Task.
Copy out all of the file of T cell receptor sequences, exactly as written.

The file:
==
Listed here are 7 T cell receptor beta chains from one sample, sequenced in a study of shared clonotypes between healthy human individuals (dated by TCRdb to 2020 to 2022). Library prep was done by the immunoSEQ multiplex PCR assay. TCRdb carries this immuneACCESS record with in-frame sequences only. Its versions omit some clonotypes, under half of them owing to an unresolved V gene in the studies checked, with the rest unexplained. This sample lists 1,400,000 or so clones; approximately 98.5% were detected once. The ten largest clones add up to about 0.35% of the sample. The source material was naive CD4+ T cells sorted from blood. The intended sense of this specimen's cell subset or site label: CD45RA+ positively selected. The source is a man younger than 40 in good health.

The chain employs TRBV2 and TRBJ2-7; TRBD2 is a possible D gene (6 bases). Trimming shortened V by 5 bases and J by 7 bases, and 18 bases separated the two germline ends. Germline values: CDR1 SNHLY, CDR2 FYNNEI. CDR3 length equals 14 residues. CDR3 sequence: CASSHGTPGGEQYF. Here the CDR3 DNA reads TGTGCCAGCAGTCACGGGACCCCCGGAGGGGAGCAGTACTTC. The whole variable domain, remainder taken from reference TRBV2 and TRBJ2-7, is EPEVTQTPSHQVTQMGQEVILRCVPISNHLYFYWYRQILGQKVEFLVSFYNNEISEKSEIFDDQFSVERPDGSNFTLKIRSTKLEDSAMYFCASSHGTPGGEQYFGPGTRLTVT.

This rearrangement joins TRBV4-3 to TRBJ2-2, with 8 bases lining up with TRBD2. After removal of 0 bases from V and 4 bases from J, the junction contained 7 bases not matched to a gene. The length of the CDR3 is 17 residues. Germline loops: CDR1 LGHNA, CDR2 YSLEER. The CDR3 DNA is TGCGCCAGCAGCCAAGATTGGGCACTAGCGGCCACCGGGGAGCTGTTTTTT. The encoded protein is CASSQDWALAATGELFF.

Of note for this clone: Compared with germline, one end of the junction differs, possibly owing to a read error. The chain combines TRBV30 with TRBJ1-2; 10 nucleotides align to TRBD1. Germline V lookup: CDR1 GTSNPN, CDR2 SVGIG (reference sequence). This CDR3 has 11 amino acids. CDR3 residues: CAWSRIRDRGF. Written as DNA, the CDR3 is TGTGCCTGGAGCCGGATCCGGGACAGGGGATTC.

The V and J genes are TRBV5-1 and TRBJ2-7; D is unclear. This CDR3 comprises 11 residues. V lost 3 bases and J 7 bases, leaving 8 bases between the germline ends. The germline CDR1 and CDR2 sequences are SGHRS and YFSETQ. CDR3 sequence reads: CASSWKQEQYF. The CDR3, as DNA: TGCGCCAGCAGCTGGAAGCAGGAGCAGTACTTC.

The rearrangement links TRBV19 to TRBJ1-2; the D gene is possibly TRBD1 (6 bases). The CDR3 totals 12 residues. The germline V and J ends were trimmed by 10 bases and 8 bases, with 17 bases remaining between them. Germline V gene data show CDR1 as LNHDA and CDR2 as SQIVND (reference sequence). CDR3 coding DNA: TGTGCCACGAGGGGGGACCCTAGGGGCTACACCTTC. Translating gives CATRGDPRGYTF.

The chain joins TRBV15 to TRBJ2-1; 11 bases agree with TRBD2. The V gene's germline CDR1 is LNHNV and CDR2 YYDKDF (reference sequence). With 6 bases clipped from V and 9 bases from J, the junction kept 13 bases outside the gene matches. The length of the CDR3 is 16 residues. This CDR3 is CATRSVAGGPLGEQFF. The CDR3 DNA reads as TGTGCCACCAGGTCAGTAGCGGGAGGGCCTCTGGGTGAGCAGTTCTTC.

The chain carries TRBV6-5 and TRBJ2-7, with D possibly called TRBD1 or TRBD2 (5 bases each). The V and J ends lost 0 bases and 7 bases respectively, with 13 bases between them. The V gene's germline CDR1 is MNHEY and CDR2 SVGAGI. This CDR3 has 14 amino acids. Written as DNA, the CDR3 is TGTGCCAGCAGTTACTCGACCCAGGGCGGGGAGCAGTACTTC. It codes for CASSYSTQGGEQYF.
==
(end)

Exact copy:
Listed here are 7 T cell receptor beta chains from one sample, sequenced in a study of shared clonotypes between healthy human individuals (dated by TCRdb to 2020 to 2022). Library prep was done by the immunoSEQ multiplex PCR assay. TCRdb carries this immuneACCESS record with in-frame sequences only. Its versions omit some clonotypes, under half of them owing to an unresolved V gene in the studies checked, with the rest unexplained. This sample lists 1,400,000 or so clones; approximately 98.5% were detected once. The ten largest clones add up to about 0.35% of the sample. The source material was naive CD4+ T cells sorted from blood. The intended sense of this specimen's cell subset or site label: CD45RA+ positively selected. The source is a man younger than 40 in good health.

The chain employs TRBV2 and TRBJ2-7; TRBD2 is a possible D gene (6 bases). Trimming shortened V by 5 bases and J by 7 bases, and 18 bases separated the two germline ends. Germline values: CDR1 SNHLY, CDR2 FYNNEI. CDR3 length equals 14 residues. CDR3 sequence: CASSHGTPGGEQYF. Here the CDR3 DNA reads TGTGCCAGCAGTCACGGGACCCCCGGAGGGGAGCAGTACTTC. The whole variable domain, remainder taken from reference TRBV2 and TRBJ2-7, is EPEVTQTPSHQVTQMGQEVILRCVPISNHLYFYWYRQILGQKVEFLVSFYNNEISEKSEIFDDQFSVERPDGSNFTLKIRSTKLEDSAMYFCASSHGTPGGEQYFGPGTRLTVT.

This rearrangement joins TRBV4-3 to TRBJ2-2, with 8 bases lining up with TRBD2. After removal of 0 bases from V and 4 bases from J, the junction contained 7 bases not matched to a gene. The length of the CDR3 is 17 residues. Germline loops: CDR1 LGHNA, CDR2 YSLEER. The CDR3 DNA is TGCGCCAGCAGCCAAGATTGGGCACTAGCGGCCACCGGGGAGCTGTTTTTT. The encoded protein is CASSQDWALAATGELFF.

Of note for this clone: Compared with germline, one end of the junction differs, possibly owing to a read error. The chain combines TRBV30 with TRBJ1-2; 10 nucleotides align to TRBD1. Germline V lookup: CDR1 GTSNPN, CDR2 SVGIG (reference sequence). This CDR3 has 11 amino acids. CDR3 residues: CAWSRIRDRGF. Written as DNA, the CDR3 is TGTGCCTGGAGCCGGATCCGGGACAGGGGATTC.

The V and J genes are TRBV5-1 and TRBJ2-7; D is unclear. This CDR3 comprises 11 residues. V lost 3 bases and J 7 bases, leaving 8 bases between the germline ends. The germline CDR1 and CDR2 sequences are SGHRS and YFSETQ. CDR3 sequence reads: CASSWKQEQYF. The CDR3, as DNA: TGCGCCAGCAGCTGGAAGCAGGAGCAGTACTTC.

The rearrangement links TRBV19 to TRBJ1-2; the D gene is possibly TRBD1 (6 bases). The CDR3 totals 12 residues. The germline V and J ends were trimmed by 10 bases and 8 bases, with 17 bases remaining between them. Germline V gene data show CDR1 as LNHDA and CDR2 as SQIVND (reference sequence). CDR3 coding DNA: TGTGCCACGAGGGGGGACCCTAGGGGCTACACCTTC. Translating gives CATRGDPRGYTF.

The chain joins TRBV15 to TRBJ2-1; 11 bases agree with TRBD2. The V gene's germline CDR1 is LNHNV and CDR2 YYDKDF (reference sequence). With 6 bases clipped from V and 9 bases from J, the junction kept 13 bases outside the gene matches. The length of the CDR3 is 16 residues. This CDR3 is CATRSVAGGPLGEQFF. The CDR3 DNA reads as TGTGCCACCAGGTCAGTAGCGGGAGGGCCTCTGGGTGAGCAGTTCTTC.

The chain carries TRBV6-5 and TRBJ2-7, with D possibly called TRBD1 or TRBD2 (5 bases each). The V and J ends lost 0 bases and 7 bases respectively, with 13 bases between them. The V gene's germline CDR1 is MNHEY and CDR2 SVGAGI. This CDR3 has 14 amino acids. Written as DNA, the CDR3 is TGTGCCAGCAGTTACTCGACCCAGGGCGGGGAGCAGTACTTC. It codes for CASSYSTQGGEQYF.